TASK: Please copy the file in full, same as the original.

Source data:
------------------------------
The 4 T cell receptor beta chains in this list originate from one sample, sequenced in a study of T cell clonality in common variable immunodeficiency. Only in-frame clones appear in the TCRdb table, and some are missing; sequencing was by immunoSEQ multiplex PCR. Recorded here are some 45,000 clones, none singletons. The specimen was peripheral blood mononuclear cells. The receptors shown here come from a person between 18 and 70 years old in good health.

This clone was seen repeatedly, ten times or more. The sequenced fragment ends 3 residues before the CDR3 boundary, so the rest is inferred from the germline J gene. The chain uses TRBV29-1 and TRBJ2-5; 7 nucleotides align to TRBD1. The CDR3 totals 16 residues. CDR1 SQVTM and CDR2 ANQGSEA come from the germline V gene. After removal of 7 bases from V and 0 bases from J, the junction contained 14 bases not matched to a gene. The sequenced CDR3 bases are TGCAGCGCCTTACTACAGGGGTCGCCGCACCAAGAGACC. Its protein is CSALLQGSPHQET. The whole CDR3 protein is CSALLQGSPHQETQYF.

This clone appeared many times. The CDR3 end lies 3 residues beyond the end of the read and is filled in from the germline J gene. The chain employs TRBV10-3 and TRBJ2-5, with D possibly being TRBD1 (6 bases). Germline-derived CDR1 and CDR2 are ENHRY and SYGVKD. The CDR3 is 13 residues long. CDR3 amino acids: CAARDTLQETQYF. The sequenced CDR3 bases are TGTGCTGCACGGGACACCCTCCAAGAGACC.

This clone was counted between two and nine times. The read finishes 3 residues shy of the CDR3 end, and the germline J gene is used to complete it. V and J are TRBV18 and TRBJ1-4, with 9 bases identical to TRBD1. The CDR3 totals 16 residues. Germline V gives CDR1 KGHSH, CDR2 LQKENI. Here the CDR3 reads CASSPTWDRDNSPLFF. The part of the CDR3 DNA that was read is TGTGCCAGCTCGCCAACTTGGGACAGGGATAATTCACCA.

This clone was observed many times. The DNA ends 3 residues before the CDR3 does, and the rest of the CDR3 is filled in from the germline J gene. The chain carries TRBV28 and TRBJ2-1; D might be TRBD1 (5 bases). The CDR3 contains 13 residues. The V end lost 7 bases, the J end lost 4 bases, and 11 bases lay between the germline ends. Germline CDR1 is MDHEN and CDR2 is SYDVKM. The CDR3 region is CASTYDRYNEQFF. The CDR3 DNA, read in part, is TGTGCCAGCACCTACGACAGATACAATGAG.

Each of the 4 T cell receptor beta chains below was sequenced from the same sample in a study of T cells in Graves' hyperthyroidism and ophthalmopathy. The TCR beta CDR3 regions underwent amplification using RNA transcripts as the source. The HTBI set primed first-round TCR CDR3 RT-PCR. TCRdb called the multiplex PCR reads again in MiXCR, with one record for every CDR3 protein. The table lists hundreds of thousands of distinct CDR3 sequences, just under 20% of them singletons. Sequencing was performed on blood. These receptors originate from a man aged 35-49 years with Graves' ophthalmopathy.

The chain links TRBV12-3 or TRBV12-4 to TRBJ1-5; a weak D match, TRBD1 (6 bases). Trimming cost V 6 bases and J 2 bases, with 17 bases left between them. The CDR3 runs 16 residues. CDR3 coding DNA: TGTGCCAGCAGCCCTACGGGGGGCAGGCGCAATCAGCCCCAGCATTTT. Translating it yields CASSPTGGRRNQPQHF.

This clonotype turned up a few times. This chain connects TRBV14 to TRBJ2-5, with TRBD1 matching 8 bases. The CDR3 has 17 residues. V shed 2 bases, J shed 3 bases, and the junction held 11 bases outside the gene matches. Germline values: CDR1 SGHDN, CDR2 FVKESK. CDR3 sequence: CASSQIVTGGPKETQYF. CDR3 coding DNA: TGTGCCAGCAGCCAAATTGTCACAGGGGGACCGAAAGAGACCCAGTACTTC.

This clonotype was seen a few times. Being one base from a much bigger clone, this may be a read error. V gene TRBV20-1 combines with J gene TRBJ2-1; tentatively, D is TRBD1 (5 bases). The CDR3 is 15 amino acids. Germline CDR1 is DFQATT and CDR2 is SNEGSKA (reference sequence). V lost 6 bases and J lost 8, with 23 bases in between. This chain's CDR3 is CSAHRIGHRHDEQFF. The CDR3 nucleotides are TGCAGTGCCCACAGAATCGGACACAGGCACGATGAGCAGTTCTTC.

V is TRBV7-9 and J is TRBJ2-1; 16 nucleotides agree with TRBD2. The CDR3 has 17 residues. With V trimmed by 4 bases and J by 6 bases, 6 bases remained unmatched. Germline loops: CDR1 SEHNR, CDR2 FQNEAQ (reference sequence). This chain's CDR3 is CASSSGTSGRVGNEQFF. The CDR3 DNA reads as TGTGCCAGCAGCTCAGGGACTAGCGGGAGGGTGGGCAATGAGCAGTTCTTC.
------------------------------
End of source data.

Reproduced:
The 4 T cell receptor beta chains in this list originate from one sample, sequenced in a study of T cell clonality in common variable immunodeficiency. Only in-frame clones appear in the TCRdb table, and some are missing; sequencing was by immunoSEQ multiplex PCR. Recorded here are some 45,000 clones, none singletons. The specimen was peripheral blood mononuclear cells. The receptors shown here come from a person between 18 and 70 years old in good health.

This clone was seen repeatedly, ten times or more. The sequenced fragment ends 3 residues before the CDR3 boundary, so the rest is inferred from the germline J gene. The chain uses TRBV29-1 and TRBJ2-5; 7 nucleotides align to TRBD1. The CDR3 totals 16 residues. CDR1 SQVTM and CDR2 ANQGSEA come from the germline V gene. After removal of 7 bases from V and 0 bases from J, the junction contained 14 bases not matched to a gene. The sequenced CDR3 bases are TGCAGCGCCTTACTACAGGGGTCGCCGCACCAAGAGACC. Its protein is CSALLQGSPHQET. The whole CDR3 protein is CSALLQGSPHQETQYF.

This clone appeared many times. The CDR3 end lies 3 residues beyond the end of the read and is filled in from the germline J gene. The chain employs TRBV10-3 and TRBJ2-5, with D possibly being TRBD1 (6 bases). Germline-derived CDR1 and CDR2 are ENHRY and SYGVKD. The CDR3 is 13 residues long. CDR3 amino acids: CAARDTLQETQYF. The sequenced CDR3 bases are TGTGCTGCACGGGACACCCTCCAAGAGACC.

This clone was counted between two and nine times. The read finishes 3 residues shy of the CDR3 end, and the germline J gene is used to complete it. V and J are TRBV18 and TRBJ1-4, with 9 bases identical to TRBD1. The CDR3 totals 16 residues. Germline V gives CDR1 KGHSH, CDR2 LQKENI. Here the CDR3 reads CASSPTWDRDNSPLFF. The part of the CDR3 DNA that was read is TGTGCCAGCTCGCCAACTTGGGACAGGGATAATTCACCA.

This clone was observed many times. The DNA ends 3 residues before the CDR3 does, and the rest of the CDR3 is filled in from the germline J gene. The chain carries TRBV28 and TRBJ2-1; D might be TRBD1 (5 bases). The CDR3 contains 13 residues. The V end lost 7 bases, the J end lost 4 bases, and 11 bases lay between the germline ends. Germline CDR1 is MDHEN and CDR2 is SYDVKM. The CDR3 region is CASTYDRYNEQFF. The CDR3 DNA, read in part, is TGTGCCAGCACCTACGACAGATACAATGAG.

Each of the 4 T cell receptor beta chains below was sequenced from the same sample in a study of T cells in Graves' hyperthyroidism and ophthalmopathy. The TCR beta CDR3 regions underwent amplification using RNA transcripts as the source. The HTBI set primed first-round TCR CDR3 RT-PCR. TCRdb called the multiplex PCR reads again in MiXCR, with one record for every CDR3 protein. The table lists hundreds of thousands of distinct CDR3 sequences, just under 20% of them singletons. Sequencing was performed on blood. These receptors originate from a man aged 35-49 years with Graves' ophthalmopathy.

The chain links TRBV12-3 or TRBV12-4 to TRBJ1-5; a weak D match, TRBD1 (6 bases). Trimming cost V 6 bases and J 2 bases, with 17 bases left between them. The CDR3 runs 16 residues. CDR3 coding DNA: TGTGCCAGCAGCCCTACGGGGGGCAGGCGCAATCAGCCCCAGCATTTT. Translating it yields CASSPTGGRRNQPQHF.

This clonotype turned up a few times. This chain connects TRBV14 to TRBJ2-5, with TRBD1 matching 8 bases. The CDR3 has 17 residues. V shed 2 bases, J shed 3 bases, and the junction held 11 bases outside the gene matches. Germline values: CDR1 SGHDN, CDR2 FVKESK. CDR3 sequence: CASSQIVTGGPKETQYF. CDR3 coding DNA: TGTGCCAGCAGCCAAATTGTCACAGGGGGACCGAAAGAGACCCAGTACTTC.

This clonotype was seen a few times. Being one base from a much bigger clone, this may be a read error. V gene TRBV20-1 combines with J gene TRBJ2-1; tentatively, D is TRBD1 (5 bases). The CDR3 is 15 amino acids. Germline CDR1 is DFQATT and CDR2 is SNEGSKA (reference sequence). V lost 6 bases and J lost 8, with 23 bases in between. This chain's CDR3 is CSAHRIGHRHDEQFF. The CDR3 nucleotides are TGCAGTGCCCACAGAATCGGACACAGGCACGATGAGCAGTTCTTC.

V is TRBV7-9 and J is TRBJ2-1; 16 nucleotides agree with TRBD2. The CDR3 has 17 residues. With V trimmed by 4 bases and J by 6 bases, 6 bases remained unmatched. Germline loops: CDR1 SEHNR, CDR2 FQNEAQ (reference sequence). This chain's CDR3 is CASSSGTSGRVGNEQFF. The CDR3 DNA reads as TGTGCCAGCAGCTCAGGGACTAGCGGGAGGGTGGGCAATGAGCAGTTCTTC.